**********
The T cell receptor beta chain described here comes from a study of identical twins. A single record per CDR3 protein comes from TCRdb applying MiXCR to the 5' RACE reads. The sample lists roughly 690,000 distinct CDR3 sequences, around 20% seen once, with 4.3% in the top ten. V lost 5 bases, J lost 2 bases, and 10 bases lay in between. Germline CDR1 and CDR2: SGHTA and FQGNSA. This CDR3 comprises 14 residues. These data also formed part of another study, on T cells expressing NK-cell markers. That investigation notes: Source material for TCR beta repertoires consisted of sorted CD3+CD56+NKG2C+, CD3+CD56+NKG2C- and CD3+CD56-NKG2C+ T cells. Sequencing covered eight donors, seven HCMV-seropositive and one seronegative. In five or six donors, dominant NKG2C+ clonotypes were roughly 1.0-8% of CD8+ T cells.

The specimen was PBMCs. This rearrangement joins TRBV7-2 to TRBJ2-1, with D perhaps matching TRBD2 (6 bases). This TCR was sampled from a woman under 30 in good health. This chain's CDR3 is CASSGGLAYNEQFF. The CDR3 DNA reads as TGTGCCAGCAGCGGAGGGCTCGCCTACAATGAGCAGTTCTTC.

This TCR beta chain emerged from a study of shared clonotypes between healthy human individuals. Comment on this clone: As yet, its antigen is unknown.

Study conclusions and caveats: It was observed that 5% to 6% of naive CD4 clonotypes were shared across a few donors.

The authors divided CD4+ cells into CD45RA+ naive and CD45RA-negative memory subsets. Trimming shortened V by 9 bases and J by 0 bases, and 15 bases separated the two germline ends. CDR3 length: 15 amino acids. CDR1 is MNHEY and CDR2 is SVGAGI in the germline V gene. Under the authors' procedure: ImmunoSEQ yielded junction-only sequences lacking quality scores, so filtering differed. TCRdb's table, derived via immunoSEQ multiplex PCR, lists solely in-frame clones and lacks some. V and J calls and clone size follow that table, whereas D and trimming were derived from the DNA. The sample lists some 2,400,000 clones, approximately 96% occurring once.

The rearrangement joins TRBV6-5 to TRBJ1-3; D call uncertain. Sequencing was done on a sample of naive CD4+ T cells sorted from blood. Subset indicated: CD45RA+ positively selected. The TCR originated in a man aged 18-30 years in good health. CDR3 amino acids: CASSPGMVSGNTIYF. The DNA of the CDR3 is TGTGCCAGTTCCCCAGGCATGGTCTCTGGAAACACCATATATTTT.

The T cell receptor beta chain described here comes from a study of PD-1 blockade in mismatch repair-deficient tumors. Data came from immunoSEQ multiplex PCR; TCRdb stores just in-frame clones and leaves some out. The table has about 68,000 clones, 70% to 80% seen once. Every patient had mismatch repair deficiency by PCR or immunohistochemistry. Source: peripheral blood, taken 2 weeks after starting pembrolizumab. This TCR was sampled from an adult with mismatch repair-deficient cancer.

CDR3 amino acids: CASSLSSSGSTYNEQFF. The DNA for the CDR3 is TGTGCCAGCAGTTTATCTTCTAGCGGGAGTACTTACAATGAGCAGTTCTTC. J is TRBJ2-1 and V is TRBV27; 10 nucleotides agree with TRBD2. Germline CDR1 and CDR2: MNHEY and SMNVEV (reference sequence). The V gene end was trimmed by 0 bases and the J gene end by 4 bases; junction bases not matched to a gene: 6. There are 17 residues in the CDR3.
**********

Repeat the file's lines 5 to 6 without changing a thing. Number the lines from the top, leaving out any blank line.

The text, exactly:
The authors divided CD4+ cells into CD45RA+ naive and CD45RA-negative memory subsets. Trimming shortened V by 9 bases and J by 0 bases, and 15 bases separated the two germline ends. CDR3 length: 15 amino acids. CDR1 is MNHEY and CDR2 is SVGAGI in the germline V gene. Under the authors' procedure: ImmunoSEQ yielded junction-only sequences lacking quality scores, so filtering differed. TCRdb's table, derived via immunoSEQ multiplex PCR, lists solely in-frame clones and lacks some. V and J calls and clone size follow that table, whereas D and trimming were derived from the DNA. The sample lists some 2,400,000 clones, approximately 96% occurring once.

The rearrangement joins TRBV6-5 to TRBJ1-3; D call uncertain. Sequencing was done on a sample of naive CD4+ T cells sorted from blood. Subset indicated: CD45RA+ positively selected. The TCR originated in a man aged 18-30 years in good health. CDR3 amino acids: CASSPGMVSGNTIYF. The DNA of the CDR3 is TGTGCCAGTTCCCCAGGCATGGTCTCTGGAAACACCATATATTTT.